What is an Anterior Placenta?

An anterior placenta is one which is attached to the front wall of the uterus, or womb, rather than the more usual position on the back wall nearest the spine. When the placenta is at the front of the uterus in this way it does not represent a health risk, although it could be inconvenient in minor ways. Since the baby is positioned behind the placenta, it might be harder for the mother to feel the baby moving because the placenta is in the way, and it could be more difficult for medical staff to listen to heart sounds or perform amniocentesis or, in some cases, a cesarean section. In the majority of cases an anterior placenta does not cause any problems, and many will move to a posterior position later in the pregnancy.

The placenta is the organ which develops inside the uterus during pregnancy and which enables substances to pass between the blood supply of the mother and that of the baby, while still keeping the two circulations separate. Through the placenta, important oxygen and nutrients are obtained from the mother's blood supply to meet the needs of the growing fetus. In addition to the possibility of having an anterior placenta, the posterior, top, and right or left sides of the uterus can all be normal places for placenta development.

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Where the placenta initially develops depends on where in the uterus the fertilized egg becomes implanted after it emerges from the Fallopian tube. Extremely rarely, an anterior placenta may attach itself to the site of an old cesarean scar, causing a condition known as placenta accreta. In placenta accreta the placenta's attachment to the uterus is stronger than normal, and very occasionally it may even grow into or beyond the uterus wall. As the condition involves the possibility of severe hemorrhage, the birth is managed very carefully, with access to blood transfusions and a surgical team ready to perform a hysterectomy if required.

While an anterior placenta is usually unlikely to cause a problem, if the placenta moves lower down in the uterus so that it comes between the baby and the entrance to the womb, or cervix, this is known as placenta previa. Placenta previa is a situation which carries an increased risk of hemorrhage occurring. Sometimes, cases of placenta previa which are detected in the earlier stages of a pregnancy, using ultrasound, will later resolve as the placenta moves higher up. If not, babies may be delivered early, possibly by cesarean section.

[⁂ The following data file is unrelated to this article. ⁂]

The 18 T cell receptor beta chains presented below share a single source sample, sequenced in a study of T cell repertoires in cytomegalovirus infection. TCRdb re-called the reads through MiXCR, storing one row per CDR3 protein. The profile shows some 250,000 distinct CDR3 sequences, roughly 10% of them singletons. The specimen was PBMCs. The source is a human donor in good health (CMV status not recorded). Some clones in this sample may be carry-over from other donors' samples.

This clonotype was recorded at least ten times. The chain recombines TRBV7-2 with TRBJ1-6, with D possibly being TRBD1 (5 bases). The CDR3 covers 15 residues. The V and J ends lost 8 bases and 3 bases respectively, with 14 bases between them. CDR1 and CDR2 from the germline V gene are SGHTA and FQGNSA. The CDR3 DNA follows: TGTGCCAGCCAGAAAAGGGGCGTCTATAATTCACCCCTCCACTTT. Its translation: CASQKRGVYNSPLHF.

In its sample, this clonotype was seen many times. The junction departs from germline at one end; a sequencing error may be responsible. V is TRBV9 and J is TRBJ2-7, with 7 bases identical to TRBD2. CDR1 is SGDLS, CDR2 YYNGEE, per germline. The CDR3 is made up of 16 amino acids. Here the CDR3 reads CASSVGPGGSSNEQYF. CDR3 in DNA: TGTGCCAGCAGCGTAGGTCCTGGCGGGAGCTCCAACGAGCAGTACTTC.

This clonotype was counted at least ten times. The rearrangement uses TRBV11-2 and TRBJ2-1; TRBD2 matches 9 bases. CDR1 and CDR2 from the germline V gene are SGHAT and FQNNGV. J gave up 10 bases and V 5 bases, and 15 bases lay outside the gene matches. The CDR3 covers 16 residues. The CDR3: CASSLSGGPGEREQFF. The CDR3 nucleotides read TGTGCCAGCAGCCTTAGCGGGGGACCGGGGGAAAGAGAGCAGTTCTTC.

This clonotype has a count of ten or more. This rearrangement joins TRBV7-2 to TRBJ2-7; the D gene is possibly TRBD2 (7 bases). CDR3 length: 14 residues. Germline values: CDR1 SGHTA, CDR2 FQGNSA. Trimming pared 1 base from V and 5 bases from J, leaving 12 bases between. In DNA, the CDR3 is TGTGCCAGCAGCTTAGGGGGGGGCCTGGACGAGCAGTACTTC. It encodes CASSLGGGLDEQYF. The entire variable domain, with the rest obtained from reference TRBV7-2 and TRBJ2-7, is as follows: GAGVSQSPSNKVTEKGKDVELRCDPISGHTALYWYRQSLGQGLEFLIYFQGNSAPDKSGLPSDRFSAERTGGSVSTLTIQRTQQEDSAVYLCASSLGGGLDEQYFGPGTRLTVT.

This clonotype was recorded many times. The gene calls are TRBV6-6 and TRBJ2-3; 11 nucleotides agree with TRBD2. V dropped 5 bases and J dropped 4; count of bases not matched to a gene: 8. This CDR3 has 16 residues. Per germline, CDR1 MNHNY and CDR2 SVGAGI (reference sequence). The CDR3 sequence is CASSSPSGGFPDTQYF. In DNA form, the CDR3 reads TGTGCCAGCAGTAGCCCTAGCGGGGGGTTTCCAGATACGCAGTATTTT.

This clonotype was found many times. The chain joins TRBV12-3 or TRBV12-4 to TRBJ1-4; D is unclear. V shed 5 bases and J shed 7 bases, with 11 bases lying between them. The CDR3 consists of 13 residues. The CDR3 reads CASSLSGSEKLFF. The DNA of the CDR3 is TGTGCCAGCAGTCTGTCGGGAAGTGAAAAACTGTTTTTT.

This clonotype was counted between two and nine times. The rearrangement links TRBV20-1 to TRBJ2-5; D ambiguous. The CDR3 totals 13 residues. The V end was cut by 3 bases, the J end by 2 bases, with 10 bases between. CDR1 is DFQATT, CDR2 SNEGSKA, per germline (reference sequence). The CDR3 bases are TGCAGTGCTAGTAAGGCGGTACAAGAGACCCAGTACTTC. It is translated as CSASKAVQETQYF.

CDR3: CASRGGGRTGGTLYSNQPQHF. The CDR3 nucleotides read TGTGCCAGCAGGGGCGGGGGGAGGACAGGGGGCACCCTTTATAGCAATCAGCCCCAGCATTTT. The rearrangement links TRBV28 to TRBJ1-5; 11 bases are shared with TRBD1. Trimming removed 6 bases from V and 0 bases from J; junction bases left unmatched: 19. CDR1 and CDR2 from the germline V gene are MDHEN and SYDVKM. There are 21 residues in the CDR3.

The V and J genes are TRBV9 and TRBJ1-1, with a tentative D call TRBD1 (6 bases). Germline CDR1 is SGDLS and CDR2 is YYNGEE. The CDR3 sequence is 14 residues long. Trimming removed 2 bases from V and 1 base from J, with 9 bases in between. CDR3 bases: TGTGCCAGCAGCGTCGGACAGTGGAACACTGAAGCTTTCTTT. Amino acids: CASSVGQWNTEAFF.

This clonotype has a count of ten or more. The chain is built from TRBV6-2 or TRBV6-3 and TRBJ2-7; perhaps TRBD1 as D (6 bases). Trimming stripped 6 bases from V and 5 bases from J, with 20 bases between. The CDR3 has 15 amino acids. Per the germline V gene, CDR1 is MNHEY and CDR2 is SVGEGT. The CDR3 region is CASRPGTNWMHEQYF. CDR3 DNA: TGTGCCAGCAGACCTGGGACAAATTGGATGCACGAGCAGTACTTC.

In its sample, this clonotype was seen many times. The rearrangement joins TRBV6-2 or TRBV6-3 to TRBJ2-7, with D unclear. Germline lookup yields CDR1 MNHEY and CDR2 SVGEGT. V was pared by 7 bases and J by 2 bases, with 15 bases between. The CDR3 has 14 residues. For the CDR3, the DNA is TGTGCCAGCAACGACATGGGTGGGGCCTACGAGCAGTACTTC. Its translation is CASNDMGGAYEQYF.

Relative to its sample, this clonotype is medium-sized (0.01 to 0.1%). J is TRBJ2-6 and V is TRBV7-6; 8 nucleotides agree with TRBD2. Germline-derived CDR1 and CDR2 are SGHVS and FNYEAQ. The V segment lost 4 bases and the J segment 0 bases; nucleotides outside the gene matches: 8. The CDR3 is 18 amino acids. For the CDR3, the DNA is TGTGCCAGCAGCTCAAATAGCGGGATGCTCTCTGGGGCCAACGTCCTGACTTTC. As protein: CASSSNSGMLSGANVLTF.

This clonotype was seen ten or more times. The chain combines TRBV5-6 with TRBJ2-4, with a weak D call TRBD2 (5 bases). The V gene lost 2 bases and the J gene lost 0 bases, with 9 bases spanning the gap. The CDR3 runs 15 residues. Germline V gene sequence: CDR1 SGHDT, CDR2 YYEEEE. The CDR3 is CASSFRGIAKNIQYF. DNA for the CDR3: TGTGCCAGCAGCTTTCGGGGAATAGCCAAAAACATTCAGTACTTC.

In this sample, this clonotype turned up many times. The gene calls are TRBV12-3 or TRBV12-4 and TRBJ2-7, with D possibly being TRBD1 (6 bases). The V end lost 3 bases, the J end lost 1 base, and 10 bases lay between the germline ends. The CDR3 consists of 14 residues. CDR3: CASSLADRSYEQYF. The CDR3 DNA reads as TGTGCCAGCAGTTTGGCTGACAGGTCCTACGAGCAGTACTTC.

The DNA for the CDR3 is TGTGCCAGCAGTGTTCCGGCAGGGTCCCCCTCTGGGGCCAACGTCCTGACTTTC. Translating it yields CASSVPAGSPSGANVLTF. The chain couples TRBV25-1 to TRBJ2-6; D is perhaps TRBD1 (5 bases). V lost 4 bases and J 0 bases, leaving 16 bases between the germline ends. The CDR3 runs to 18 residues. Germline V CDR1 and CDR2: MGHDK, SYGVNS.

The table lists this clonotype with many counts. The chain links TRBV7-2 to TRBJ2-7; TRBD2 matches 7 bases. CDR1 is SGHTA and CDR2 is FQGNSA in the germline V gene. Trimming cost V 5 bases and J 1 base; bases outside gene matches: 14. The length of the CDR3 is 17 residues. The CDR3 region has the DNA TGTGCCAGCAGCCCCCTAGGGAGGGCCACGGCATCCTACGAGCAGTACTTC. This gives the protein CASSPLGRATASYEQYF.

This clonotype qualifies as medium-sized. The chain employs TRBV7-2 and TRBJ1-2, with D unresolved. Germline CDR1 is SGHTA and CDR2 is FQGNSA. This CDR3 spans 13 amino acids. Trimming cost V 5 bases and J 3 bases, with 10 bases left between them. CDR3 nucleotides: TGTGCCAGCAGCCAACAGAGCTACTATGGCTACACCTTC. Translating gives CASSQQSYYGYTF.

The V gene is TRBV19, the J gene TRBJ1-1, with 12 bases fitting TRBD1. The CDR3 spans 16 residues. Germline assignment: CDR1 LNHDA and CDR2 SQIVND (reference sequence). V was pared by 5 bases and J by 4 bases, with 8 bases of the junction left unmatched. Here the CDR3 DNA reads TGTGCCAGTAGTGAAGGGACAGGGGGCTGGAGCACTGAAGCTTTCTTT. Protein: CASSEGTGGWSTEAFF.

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anon992401
Post 4

I am 16 weeks and was told at 15 weeks that I have an anterior placenta. I was feeling baby movements at 12-13 weeks and then they stopped so my placenta must be moving around my uterus. This really scares me thinking that it could move into placenta previa covering my cervix. Who would have ever thought a placenta could migrate!!

anon294749
Post 2

I have a anterior placenta also, and I hope that it doesn't turn into placenta previa because I don't want to have a c-section. This is my first child and I want to have her naturally.

ElizaBennett
Post 1

I had trouble feeling my baby move and my midwife said that an anterior placenta could muffle baby's movements and that might be the problem. (I didn't have any early ultrasounds.) Well, anterior placenta turned into complete placenta previa by the end of my second trimester!

To clarify the end of the article, a c-section is almost always necessary for placenta previa. I was planning a natural birth and I'm as crunchy as they come, but even I had to agree that a c-section was the way to go. A couple hundred years ago, my baby and I wold probably have died.

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